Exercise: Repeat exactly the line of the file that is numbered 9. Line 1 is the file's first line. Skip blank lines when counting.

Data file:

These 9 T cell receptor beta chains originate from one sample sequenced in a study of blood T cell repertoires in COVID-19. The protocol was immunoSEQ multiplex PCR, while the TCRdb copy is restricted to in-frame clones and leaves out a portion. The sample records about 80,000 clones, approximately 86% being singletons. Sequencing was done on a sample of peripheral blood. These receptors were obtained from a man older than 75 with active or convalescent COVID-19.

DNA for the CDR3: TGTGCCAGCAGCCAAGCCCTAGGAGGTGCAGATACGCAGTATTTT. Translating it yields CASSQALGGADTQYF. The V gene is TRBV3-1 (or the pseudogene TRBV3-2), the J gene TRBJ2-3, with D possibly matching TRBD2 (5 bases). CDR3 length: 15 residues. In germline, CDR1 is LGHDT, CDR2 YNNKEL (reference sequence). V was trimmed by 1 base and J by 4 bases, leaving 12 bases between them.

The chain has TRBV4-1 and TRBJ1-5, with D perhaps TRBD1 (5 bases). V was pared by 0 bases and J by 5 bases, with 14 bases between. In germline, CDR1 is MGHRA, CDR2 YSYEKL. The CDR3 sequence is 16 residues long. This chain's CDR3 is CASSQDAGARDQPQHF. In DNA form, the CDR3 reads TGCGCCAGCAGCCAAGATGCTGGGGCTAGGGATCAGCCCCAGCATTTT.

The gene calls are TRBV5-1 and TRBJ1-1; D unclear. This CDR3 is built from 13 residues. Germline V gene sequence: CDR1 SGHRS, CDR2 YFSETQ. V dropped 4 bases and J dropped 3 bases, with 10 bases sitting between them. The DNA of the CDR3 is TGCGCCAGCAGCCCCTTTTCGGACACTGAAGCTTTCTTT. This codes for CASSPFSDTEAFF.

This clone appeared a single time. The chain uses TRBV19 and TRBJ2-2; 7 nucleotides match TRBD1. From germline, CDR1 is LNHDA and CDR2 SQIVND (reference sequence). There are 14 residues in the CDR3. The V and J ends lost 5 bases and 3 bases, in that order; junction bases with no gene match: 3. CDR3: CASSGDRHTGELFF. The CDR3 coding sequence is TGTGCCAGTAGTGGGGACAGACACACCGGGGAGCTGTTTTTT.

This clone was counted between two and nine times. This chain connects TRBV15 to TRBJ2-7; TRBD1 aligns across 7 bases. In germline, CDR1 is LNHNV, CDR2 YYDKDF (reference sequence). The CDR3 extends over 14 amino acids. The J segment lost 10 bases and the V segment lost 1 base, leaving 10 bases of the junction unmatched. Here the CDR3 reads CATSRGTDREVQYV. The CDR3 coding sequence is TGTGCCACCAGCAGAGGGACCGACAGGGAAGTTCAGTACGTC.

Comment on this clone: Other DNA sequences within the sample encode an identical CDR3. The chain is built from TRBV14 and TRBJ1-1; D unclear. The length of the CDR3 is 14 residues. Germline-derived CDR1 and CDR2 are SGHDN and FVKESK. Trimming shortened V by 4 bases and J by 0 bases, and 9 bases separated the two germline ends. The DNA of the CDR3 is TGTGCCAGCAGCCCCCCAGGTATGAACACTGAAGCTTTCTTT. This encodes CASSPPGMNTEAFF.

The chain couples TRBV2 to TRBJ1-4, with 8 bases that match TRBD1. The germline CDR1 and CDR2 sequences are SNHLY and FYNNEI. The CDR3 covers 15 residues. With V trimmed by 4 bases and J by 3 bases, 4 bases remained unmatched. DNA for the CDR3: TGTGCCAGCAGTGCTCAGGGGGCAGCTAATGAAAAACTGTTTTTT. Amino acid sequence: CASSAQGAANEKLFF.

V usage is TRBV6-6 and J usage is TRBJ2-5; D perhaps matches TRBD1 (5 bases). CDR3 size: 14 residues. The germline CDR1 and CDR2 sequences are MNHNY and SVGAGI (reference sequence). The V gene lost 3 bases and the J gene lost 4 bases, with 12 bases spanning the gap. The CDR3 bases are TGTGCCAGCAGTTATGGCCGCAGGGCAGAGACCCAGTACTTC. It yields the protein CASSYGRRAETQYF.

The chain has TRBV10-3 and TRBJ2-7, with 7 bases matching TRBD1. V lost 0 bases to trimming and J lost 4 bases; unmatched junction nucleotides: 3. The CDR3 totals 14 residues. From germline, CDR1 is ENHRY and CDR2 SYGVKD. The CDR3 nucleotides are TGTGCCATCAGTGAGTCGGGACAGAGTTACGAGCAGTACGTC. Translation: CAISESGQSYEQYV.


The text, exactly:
V usage is TRBV6-6 and J usage is TRBJ2-5; D perhaps matches TRBD1 (5 bases). CDR3 size: 14 residues. The germline CDR1 and CDR2 sequences are MNHNY and SVGAGI (reference sequence). The V gene lost 3 bases and the J gene lost 4 bases, with 12 bases spanning the gap. The CDR3 bases are TGTGCCAGCAGTTATGGCCGCAGGGCAGAGACCCAGTACTTC. It yields the protein CASSYGRRAETQYF.